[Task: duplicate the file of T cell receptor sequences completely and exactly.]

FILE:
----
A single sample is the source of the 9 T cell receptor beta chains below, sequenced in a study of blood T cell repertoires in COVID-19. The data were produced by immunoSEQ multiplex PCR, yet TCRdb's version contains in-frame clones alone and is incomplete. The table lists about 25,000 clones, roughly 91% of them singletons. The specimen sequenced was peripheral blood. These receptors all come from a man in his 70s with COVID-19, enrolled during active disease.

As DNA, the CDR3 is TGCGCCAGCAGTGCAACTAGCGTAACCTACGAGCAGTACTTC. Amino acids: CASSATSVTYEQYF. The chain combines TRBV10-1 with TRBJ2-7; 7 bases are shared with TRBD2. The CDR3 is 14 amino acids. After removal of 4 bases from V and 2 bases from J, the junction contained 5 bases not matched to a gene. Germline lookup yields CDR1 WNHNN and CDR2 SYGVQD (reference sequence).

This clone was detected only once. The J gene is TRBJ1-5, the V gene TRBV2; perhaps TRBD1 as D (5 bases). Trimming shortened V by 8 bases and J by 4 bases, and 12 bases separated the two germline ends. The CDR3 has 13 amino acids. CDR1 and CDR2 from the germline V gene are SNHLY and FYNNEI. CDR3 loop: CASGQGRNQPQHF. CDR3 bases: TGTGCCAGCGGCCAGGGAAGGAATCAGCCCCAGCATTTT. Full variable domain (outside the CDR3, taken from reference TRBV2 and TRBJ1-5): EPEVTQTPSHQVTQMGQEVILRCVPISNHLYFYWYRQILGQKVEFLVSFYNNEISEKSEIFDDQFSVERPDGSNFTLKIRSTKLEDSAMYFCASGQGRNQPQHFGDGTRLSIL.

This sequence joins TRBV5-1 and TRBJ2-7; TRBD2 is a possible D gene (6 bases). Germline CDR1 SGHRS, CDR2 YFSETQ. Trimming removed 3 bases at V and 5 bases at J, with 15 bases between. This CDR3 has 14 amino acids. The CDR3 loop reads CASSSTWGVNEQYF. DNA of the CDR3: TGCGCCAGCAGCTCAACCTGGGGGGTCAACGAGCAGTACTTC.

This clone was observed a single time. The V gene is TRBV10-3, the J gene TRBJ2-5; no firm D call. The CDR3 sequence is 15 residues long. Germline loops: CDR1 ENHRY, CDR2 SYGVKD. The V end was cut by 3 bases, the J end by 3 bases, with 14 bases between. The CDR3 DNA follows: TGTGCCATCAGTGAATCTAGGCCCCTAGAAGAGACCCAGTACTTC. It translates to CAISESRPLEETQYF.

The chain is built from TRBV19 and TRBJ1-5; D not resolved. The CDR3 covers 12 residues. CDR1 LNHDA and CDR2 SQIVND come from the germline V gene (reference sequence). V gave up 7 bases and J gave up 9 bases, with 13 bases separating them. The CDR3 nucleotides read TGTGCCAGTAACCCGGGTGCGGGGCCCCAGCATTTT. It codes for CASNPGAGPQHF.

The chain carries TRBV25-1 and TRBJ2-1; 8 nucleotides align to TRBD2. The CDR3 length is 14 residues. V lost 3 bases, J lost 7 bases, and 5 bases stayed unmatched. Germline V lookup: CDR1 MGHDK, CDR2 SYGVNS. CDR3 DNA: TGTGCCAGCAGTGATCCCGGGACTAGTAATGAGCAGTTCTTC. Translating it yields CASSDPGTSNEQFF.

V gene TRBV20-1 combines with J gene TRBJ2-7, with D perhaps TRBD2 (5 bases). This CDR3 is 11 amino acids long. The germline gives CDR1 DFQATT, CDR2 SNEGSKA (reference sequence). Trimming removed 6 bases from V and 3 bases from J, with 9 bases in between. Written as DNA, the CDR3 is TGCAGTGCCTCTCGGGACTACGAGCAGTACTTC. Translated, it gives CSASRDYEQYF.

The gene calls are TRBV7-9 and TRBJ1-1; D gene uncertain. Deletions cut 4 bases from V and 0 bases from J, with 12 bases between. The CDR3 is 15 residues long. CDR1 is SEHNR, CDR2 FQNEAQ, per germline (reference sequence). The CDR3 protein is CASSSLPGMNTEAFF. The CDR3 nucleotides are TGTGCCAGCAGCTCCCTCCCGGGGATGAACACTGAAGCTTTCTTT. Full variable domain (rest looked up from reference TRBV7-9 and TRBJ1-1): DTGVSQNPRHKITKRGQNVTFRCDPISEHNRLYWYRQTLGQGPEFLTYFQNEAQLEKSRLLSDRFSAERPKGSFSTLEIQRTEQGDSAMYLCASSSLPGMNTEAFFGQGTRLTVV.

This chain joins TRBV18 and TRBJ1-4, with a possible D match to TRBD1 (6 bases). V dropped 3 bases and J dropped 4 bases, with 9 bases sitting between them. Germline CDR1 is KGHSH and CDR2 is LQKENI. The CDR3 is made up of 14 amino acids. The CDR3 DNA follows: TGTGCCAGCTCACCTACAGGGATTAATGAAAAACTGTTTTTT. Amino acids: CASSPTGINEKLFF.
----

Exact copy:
A single sample is the source of the 9 T cell receptor beta chains below, sequenced in a study of blood T cell repertoires in COVID-19. The data were produced by immunoSEQ multiplex PCR, yet TCRdb's version contains in-frame clones alone and is incomplete. The table lists about 25,000 clones, roughly 91% of them singletons. The specimen sequenced was peripheral blood. These receptors all come from a man in his 70s with COVID-19, enrolled during active disease.

As DNA, the CDR3 is TGCGCCAGCAGTGCAACTAGCGTAACCTACGAGCAGTACTTC. Amino acids: CASSATSVTYEQYF. The chain combines TRBV10-1 with TRBJ2-7; 7 bases are shared with TRBD2. The CDR3 is 14 amino acids. After removal of 4 bases from V and 2 bases from J, the junction contained 5 bases not matched to a gene. Germline lookup yields CDR1 WNHNN and CDR2 SYGVQD (reference sequence).

This clone was detected only once. The J gene is TRBJ1-5, the V gene TRBV2; perhaps TRBD1 as D (5 bases). Trimming shortened V by 8 bases and J by 4 bases, and 12 bases separated the two germline ends. The CDR3 has 13 amino acids. CDR1 and CDR2 from the germline V gene are SNHLY and FYNNEI. CDR3 loop: CASGQGRNQPQHF. CDR3 bases: TGTGCCAGCGGCCAGGGAAGGAATCAGCCCCAGCATTTT. Full variable domain (outside the CDR3, taken from reference TRBV2 and TRBJ1-5): EPEVTQTPSHQVTQMGQEVILRCVPISNHLYFYWYRQILGQKVEFLVSFYNNEISEKSEIFDDQFSVERPDGSNFTLKIRSTKLEDSAMYFCASGQGRNQPQHFGDGTRLSIL.

This sequence joins TRBV5-1 and TRBJ2-7; TRBD2 is a possible D gene (6 bases). Germline CDR1 SGHRS, CDR2 YFSETQ. Trimming removed 3 bases at V and 5 bases at J, with 15 bases between. This CDR3 has 14 amino acids. The CDR3 loop reads CASSSTWGVNEQYF. DNA of the CDR3: TGCGCCAGCAGCTCAACCTGGGGGGTCAACGAGCAGTACTTC.

This clone was observed a single time. The V gene is TRBV10-3, the J gene TRBJ2-5; no firm D call. The CDR3 sequence is 15 residues long. Germline loops: CDR1 ENHRY, CDR2 SYGVKD. The V end was cut by 3 bases, the J end by 3 bases, with 14 bases between. The CDR3 DNA follows: TGTGCCATCAGTGAATCTAGGCCCCTAGAAGAGACCCAGTACTTC. It translates to CAISESRPLEETQYF.

The chain is built from TRBV19 and TRBJ1-5; D not resolved. The CDR3 covers 12 residues. CDR1 LNHDA and CDR2 SQIVND come from the germline V gene (reference sequence). V gave up 7 bases and J gave up 9 bases, with 13 bases separating them. The CDR3 nucleotides read TGTGCCAGTAACCCGGGTGCGGGGCCCCAGCATTTT. It codes for CASNPGAGPQHF.

The chain carries TRBV25-1 and TRBJ2-1; 8 nucleotides align to TRBD2. The CDR3 length is 14 residues. V lost 3 bases, J lost 7 bases, and 5 bases stayed unmatched. Germline V lookup: CDR1 MGHDK, CDR2 SYGVNS. CDR3 DNA: TGTGCCAGCAGTGATCCCGGGACTAGTAATGAGCAGTTCTTC. Translating it yields CASSDPGTSNEQFF.

V gene TRBV20-1 combines with J gene TRBJ2-7, with D perhaps TRBD2 (5 bases). This CDR3 is 11 amino acids long. The germline gives CDR1 DFQATT, CDR2 SNEGSKA (reference sequence). Trimming removed 6 bases from V and 3 bases from J, with 9 bases in between. Written as DNA, the CDR3 is TGCAGTGCCTCTCGGGACTACGAGCAGTACTTC. Translated, it gives CSASRDYEQYF.

The gene calls are TRBV7-9 and TRBJ1-1; D gene uncertain. Deletions cut 4 bases from V and 0 bases from J, with 12 bases between. The CDR3 is 15 residues long. CDR1 is SEHNR, CDR2 FQNEAQ, per germline (reference sequence). The CDR3 protein is CASSSLPGMNTEAFF. The CDR3 nucleotides are TGTGCCAGCAGCTCCCTCCCGGGGATGAACACTGAAGCTTTCTTT. Full variable domain (rest looked up from reference TRBV7-9 and TRBJ1-1): DTGVSQNPRHKITKRGQNVTFRCDPISEHNRLYWYRQTLGQGPEFLTYFQNEAQLEKSRLLSDRFSAERPKGSFSTLEIQRTEQGDSAMYLCASSSLPGMNTEAFFGQGTRLTVV.

This chain joins TRBV18 and TRBJ1-4, with a possible D match to TRBD1 (6 bases). V dropped 3 bases and J dropped 4 bases, with 9 bases sitting between them. Germline CDR1 is KGHSH and CDR2 is LQKENI. The CDR3 is made up of 14 amino acids. The CDR3 DNA follows: TGTGCCAGCTCACCTACAGGGATTAATGAAAAACTGTTTTTT. Amino acids: CASSPTGINEKLFF.